(Alternate Title: Everything you ever wanted to know about over dimensional freight permits on the interstate highway system but didn’t really give a shit about anyways because you’re just humoring the truck driving asshole! Ponderous title, dude!)
What a day today! I’m hauling an oversize and overweight load from Illinois to West Virginia and getting permits for this load are proving to be a serious pain in the ass. Illinois came in fast, as usual. Indiana, on the other hand, always takes forever. And there is so much construction going on that the standard route across I-64 I usually take was totally unavailable to me. Too much construction and too many places that I can’t drive 92,000 lbs gross over. So I had a lovely trip through the back country of Southern Indiana and the tiny, twisty roads of the Hoosier National Forest before I finally got back to the Big Road and another truck stop to await… a Kentucky permit!
Normally Kentucky O/D permits come in pretty fast but, apparently, the combination of the weight and the 11’ 6” width was too much for their crappy roads, so I was rerouted to Indianapolis to catch I-70 into Ohio. Which involved getting a brand new permit… and a two and a half hour wait at a tiny truck stop for the permits to come in and be faxed to me. By that time I had less than two hours of daylight (O/D loads in IN can run from sunup to sundown) left and I’ve ended my day at a Flying J just south of Indy. For all that work and stress, I managed less than 250 miles today and had to push back my delivery a few hours. I still don’t have my WV permit yet, so it could get worse… Joy.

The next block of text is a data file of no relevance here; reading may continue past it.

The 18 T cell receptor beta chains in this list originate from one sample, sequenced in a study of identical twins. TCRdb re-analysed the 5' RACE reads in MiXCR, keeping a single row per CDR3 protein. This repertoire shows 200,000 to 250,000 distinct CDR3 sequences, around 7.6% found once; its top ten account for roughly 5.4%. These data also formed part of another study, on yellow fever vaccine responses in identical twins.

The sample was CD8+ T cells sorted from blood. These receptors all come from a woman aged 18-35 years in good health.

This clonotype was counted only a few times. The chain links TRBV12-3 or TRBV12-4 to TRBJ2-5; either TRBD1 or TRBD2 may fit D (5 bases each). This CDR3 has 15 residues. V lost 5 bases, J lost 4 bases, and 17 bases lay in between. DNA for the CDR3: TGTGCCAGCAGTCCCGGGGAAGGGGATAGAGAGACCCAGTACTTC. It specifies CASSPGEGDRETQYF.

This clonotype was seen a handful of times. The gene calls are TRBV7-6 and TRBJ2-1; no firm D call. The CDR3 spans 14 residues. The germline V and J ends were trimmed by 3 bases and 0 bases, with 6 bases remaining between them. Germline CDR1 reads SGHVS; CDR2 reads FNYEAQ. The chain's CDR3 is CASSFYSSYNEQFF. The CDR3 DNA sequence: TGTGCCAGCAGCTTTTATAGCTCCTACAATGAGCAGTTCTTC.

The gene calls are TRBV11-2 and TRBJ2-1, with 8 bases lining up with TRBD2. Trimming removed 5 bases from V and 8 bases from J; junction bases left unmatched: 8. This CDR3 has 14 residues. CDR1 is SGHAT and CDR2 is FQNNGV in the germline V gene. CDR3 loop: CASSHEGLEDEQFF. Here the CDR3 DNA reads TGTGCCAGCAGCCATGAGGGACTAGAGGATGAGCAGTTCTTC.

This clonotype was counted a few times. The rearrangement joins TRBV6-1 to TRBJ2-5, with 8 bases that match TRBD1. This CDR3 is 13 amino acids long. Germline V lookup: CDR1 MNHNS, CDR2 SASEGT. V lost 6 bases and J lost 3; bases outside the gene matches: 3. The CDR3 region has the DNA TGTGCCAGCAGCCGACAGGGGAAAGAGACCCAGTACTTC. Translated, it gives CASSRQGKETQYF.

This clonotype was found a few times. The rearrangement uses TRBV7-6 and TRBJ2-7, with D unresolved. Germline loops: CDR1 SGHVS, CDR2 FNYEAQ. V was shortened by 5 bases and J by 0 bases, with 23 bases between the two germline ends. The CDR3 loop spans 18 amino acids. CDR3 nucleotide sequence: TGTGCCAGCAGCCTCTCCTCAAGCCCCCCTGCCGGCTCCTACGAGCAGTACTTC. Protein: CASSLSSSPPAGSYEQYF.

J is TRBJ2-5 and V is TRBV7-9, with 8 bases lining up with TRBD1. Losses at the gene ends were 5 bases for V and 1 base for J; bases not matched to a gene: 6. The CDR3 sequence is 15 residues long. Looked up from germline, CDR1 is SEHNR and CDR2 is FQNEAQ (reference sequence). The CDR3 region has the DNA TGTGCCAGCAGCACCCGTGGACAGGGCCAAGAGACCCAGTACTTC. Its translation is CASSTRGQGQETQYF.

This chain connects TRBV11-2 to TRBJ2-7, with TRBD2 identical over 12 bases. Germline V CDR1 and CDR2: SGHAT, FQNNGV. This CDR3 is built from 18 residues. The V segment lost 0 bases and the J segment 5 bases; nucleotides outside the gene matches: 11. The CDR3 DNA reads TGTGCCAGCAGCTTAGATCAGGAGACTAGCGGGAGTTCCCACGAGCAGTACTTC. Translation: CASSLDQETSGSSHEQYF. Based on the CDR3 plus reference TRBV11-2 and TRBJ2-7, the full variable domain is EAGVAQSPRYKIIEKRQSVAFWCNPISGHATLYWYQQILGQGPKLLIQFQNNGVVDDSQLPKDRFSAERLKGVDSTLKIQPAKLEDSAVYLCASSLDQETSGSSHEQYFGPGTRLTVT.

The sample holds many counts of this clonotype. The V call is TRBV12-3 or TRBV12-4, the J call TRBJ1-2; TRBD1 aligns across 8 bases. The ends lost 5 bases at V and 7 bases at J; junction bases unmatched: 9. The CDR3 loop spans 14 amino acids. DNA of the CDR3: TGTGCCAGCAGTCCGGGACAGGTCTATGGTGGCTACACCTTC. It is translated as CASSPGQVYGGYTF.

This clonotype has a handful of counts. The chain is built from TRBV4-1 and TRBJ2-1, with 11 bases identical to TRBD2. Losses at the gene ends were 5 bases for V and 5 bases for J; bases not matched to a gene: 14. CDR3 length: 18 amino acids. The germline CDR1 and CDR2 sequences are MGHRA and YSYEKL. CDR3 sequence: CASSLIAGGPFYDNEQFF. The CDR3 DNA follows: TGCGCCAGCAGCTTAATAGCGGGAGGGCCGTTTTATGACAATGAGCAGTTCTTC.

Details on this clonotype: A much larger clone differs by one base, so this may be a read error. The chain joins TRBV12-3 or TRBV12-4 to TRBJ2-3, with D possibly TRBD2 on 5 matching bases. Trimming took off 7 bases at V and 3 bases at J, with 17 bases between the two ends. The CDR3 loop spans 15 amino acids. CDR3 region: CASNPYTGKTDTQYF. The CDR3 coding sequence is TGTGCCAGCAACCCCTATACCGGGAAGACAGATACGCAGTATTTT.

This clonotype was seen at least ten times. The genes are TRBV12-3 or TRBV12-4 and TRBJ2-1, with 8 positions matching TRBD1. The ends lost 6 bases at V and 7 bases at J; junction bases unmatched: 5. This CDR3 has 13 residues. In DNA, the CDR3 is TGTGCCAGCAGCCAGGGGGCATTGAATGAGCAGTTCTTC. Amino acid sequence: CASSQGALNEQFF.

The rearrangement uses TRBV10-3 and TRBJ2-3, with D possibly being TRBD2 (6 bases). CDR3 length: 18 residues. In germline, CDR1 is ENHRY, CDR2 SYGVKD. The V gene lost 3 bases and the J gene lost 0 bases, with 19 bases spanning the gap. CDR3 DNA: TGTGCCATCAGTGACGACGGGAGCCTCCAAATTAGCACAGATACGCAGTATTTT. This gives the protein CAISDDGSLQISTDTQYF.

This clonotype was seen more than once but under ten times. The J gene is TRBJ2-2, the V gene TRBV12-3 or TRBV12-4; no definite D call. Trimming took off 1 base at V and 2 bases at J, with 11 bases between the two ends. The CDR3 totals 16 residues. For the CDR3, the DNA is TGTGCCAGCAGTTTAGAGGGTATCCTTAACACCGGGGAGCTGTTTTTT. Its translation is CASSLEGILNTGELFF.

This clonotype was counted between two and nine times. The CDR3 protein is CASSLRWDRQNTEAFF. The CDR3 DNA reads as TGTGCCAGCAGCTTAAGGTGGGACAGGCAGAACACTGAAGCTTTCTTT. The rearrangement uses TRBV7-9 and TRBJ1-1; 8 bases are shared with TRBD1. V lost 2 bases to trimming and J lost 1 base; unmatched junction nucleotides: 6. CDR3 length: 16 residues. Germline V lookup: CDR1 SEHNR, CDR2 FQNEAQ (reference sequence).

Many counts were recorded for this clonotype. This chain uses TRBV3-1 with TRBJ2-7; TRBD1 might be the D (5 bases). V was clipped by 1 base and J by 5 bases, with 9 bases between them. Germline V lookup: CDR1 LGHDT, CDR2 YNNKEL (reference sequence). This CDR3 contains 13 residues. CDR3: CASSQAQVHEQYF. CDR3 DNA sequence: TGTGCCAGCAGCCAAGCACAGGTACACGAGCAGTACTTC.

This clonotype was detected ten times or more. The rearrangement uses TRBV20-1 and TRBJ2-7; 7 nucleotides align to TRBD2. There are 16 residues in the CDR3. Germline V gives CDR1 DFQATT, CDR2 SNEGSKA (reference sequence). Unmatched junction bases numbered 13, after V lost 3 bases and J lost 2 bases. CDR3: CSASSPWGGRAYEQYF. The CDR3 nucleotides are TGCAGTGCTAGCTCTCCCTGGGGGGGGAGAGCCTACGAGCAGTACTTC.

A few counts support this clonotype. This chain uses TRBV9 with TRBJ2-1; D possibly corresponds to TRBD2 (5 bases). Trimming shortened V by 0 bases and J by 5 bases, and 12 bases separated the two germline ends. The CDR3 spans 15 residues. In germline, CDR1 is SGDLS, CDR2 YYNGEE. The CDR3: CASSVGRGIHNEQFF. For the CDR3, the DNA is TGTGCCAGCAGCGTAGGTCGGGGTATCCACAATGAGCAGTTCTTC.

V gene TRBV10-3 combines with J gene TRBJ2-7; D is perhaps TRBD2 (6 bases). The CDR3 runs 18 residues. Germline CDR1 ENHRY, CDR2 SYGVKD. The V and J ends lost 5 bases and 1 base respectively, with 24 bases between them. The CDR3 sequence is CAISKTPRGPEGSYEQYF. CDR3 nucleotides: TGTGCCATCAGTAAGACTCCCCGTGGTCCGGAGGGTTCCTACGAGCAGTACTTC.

Some background: Over dimensional loads (loads wider than 8’ 6”, taller that 13’ 6”, heavier than 80,000 lbs) require special permits from each state you go through. They determine if the route is OK and if not, will give you a route that avoids roads that the load won’t work on. Sometimes those routes turn into scenic drives in country and always take forever. You (the driver) must have these permits in hand before you enter the state covered by the permit. Which means someone has to order them and then fax them to someplace (usually a truck stop) where you can pick them up.
You then verify the permits has all the proper info, verify the route, and some permits require a signature on them. Some states even require the signature to be in BLUE INK, except for Alabama which requires RED INK. You are not allowed to bypass any open state weigh stations (chicken houses in CB parlance) and must submit to paperwork inspection if asked.
Like I mentioned before, most states generally let you run daylight hours, which in some states means sunrise to sunset, a half-hour before sunrise to a half-hour after sunset, or a half hour after sunrise to a half-hour before sunset! Luckily the GPS program on my laptop will tell me this info for wherever I am. But not so lucky, winter is coming, the daylight hours are getting shorter and shorter and I got less time to run. I takes me longer to run the same miles and I get paid by the mile, not by the hour.
Oh well, enough of this truckers whining… Here’s Jeff Dunham and Achmed the Dead Terrorist. Enjoy!